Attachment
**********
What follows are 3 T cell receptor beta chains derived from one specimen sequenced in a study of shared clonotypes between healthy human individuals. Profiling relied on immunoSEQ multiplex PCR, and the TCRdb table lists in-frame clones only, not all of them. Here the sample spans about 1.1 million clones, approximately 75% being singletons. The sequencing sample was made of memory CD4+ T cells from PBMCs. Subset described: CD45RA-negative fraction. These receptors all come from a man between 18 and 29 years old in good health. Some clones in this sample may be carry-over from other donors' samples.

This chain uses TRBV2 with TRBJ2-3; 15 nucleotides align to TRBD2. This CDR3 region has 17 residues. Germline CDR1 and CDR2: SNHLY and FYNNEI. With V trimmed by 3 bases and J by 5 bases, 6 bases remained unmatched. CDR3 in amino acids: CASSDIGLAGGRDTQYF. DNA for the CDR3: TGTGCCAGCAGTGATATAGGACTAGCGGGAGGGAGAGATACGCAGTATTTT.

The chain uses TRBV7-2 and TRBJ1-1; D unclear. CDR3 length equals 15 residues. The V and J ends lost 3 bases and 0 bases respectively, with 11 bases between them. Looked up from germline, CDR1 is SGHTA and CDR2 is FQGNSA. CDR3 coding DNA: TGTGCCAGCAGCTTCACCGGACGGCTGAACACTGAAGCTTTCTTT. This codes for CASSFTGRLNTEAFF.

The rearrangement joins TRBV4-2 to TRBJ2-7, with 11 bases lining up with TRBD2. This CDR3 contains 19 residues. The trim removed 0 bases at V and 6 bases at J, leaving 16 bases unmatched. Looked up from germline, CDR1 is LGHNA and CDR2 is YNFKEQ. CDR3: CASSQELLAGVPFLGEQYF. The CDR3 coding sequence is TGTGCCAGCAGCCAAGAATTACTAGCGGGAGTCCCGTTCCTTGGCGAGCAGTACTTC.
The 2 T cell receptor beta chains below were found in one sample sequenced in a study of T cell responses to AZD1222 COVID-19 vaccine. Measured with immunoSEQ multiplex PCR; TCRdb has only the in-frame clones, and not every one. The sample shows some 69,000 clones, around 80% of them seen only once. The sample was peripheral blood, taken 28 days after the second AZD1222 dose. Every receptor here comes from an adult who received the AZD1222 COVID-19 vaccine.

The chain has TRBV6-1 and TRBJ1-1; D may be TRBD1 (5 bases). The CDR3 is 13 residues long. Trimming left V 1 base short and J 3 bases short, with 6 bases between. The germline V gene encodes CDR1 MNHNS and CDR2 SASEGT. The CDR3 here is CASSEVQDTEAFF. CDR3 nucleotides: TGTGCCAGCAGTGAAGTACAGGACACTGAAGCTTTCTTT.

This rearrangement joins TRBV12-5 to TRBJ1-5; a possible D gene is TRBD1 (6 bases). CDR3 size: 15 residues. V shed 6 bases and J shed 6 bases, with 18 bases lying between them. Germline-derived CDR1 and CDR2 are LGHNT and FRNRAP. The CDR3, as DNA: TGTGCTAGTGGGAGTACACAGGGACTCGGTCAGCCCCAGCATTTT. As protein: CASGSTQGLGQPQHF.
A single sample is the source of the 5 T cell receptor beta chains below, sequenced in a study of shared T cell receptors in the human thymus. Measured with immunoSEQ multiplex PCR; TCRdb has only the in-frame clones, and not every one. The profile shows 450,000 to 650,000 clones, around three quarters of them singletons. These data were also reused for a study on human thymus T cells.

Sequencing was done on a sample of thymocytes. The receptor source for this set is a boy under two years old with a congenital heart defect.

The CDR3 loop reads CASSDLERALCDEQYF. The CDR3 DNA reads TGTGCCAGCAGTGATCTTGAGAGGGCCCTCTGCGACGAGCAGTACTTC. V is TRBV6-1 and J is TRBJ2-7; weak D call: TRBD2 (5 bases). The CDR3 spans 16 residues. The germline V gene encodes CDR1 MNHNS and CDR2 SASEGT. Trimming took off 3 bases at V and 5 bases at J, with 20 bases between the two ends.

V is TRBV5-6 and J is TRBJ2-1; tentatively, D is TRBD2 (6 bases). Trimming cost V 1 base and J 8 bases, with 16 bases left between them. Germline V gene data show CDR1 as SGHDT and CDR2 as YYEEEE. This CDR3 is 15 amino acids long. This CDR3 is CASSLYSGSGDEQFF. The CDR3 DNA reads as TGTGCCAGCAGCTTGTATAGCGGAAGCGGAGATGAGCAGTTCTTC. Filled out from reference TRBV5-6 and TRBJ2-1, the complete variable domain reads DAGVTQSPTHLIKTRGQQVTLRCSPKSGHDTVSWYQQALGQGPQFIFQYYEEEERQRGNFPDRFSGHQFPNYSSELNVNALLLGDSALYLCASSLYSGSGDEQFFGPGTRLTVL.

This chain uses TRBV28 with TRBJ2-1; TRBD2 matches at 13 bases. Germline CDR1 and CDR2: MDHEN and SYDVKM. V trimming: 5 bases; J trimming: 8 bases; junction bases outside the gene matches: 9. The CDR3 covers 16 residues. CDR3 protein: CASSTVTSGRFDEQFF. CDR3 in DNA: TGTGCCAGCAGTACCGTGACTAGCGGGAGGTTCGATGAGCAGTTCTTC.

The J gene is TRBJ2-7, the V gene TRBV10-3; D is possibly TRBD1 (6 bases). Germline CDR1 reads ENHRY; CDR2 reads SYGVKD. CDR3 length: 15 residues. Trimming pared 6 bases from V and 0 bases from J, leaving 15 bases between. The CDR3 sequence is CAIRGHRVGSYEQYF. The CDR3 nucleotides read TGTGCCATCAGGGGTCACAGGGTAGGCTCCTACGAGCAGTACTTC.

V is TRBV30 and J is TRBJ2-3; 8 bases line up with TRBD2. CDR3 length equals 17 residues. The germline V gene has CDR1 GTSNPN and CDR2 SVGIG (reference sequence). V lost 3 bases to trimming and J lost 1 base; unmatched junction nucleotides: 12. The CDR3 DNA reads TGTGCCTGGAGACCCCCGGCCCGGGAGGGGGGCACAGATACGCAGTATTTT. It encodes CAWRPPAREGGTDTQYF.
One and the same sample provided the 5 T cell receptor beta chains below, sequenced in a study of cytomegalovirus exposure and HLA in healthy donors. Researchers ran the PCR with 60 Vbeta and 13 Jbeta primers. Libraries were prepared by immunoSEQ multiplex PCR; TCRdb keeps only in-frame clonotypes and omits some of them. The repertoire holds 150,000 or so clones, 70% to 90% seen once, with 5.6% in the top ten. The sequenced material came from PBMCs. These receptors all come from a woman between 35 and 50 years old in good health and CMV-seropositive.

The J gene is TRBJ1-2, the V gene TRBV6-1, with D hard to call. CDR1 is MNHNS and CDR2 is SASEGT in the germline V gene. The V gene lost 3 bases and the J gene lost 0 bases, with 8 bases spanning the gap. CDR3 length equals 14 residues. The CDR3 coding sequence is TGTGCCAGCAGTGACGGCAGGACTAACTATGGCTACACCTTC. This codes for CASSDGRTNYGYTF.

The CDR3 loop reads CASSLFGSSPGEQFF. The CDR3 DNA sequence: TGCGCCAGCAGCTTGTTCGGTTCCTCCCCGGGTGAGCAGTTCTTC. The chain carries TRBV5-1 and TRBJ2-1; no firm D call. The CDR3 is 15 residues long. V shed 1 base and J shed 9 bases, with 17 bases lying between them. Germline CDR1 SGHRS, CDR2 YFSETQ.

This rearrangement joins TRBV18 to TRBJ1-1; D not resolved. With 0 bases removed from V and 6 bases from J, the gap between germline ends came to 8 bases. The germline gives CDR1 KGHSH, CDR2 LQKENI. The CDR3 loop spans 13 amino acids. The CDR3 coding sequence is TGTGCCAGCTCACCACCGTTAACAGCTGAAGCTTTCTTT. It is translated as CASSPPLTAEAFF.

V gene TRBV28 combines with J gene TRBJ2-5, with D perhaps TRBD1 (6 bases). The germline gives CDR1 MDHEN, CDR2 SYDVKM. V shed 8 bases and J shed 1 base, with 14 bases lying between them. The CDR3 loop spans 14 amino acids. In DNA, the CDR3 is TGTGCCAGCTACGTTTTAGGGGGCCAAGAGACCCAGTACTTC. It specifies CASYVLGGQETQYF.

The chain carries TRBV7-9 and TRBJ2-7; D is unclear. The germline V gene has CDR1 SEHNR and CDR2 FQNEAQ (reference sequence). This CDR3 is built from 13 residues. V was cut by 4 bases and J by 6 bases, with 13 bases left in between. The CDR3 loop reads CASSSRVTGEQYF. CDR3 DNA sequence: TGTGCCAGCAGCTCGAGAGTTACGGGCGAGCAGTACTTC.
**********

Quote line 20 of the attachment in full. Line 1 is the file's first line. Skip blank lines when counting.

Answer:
The chain carries TRBV7-9 and TRBJ2-7; D is unclear. The germline V gene has CDR1 SEHNR and CDR2 FQNEAQ (reference sequence). This CDR3 is built from 13 residues. V was cut by 4 bases and J by 6 bases, with 13 bases left in between. The CDR3 loop reads CASSSRVTGEQYF. CDR3 DNA sequence: TGTGCCAGCAGCTCGAGAGTTACGGGCGAGCAGTACTTC.